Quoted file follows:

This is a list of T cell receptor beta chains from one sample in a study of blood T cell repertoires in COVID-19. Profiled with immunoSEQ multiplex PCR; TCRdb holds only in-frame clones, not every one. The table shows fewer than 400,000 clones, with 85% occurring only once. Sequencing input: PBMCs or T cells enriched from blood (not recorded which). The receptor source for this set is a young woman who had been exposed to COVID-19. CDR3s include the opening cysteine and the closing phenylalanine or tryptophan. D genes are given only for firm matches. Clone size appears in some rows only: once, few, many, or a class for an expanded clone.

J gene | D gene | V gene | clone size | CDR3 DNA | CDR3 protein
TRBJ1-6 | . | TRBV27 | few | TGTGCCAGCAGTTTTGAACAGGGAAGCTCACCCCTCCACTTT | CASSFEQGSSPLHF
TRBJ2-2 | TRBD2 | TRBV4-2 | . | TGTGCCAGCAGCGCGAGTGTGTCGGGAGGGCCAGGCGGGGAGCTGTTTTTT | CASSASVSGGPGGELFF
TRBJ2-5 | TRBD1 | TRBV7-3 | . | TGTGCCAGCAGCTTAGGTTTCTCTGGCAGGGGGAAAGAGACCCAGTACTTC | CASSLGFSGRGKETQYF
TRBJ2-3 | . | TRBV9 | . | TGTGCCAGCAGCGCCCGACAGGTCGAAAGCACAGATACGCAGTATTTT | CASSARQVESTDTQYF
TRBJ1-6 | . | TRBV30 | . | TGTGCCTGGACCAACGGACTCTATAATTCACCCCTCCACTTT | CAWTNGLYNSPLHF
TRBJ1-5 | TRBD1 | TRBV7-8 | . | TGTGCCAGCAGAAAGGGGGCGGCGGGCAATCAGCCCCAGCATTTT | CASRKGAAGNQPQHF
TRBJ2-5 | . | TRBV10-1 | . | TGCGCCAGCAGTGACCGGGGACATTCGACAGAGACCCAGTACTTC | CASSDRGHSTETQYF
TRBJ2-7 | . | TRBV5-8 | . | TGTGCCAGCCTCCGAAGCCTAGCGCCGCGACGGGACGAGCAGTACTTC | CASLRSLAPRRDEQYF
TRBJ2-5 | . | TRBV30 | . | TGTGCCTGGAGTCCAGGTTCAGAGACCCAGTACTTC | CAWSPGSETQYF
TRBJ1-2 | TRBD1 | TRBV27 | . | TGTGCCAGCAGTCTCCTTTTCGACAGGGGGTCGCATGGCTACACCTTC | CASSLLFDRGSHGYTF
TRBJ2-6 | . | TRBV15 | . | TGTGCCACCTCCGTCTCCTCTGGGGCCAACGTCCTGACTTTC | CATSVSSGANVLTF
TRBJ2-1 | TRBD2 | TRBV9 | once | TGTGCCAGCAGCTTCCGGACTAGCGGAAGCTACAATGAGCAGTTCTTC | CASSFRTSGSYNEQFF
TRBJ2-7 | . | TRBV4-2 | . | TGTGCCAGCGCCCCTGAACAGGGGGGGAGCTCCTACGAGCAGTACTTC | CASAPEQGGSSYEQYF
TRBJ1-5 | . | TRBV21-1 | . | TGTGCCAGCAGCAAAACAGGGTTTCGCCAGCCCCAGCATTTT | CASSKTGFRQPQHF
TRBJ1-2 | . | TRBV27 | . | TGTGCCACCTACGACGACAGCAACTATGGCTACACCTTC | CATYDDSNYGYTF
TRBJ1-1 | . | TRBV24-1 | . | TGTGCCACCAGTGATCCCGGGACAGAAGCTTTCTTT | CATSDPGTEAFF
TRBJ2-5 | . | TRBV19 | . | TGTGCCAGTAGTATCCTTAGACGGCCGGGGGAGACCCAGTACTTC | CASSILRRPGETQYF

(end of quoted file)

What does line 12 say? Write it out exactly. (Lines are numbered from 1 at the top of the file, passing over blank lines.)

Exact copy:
TRBJ1-2 | TRBD1 | TRBV27 | . | TGTGCCAGCAGTCTCCTTTTCGACAGGGGGTCGCATGGCTACACCTTC | CASSLLFDRGSHGYTF